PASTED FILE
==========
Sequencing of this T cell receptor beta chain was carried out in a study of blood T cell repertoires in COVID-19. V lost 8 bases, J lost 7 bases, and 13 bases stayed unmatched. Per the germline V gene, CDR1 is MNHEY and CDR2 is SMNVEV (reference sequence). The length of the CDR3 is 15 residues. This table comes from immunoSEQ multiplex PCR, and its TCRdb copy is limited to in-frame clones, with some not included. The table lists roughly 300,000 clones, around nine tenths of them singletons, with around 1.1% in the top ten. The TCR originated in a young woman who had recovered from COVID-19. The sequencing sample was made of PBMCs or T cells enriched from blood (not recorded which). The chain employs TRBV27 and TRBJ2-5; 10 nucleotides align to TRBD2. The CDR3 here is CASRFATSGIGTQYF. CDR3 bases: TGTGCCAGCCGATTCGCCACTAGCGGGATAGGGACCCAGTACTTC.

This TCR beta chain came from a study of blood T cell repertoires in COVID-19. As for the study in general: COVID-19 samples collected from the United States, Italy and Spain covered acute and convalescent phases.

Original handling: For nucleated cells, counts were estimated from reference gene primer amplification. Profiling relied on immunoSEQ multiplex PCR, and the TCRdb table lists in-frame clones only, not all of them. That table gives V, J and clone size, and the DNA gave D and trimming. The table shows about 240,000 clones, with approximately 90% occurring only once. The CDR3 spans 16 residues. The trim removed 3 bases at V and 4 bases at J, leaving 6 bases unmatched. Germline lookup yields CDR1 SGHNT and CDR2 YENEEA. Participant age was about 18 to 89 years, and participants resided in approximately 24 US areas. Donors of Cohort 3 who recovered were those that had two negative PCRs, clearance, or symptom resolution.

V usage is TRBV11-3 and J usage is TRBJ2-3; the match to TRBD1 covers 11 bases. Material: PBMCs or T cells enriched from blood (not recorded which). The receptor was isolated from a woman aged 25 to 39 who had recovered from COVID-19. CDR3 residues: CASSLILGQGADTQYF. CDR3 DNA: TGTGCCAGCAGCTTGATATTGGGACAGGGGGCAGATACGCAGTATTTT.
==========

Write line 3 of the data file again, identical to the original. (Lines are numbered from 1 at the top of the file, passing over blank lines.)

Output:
Original handling: For nucleated cells, counts were estimated from reference gene primer amplification. Profiling relied on immunoSEQ multiplex PCR, and the TCRdb table lists in-frame clones only, not all of them. That table gives V, J and clone size, and the DNA gave D and trimming. The table shows about 240,000 clones, with approximately 90% occurring only once. The CDR3 spans 16 residues. The trim removed 3 bases at V and 4 bases at J, leaving 6 bases unmatched. Germline lookup yields CDR1 SGHNT and CDR2 YENEEA. Participant age was about 18 to 89 years, and participants resided in approximately 24 US areas. Donors of Cohort 3 who recovered were those that had two negative PCRs, clearance, or symptom resolution.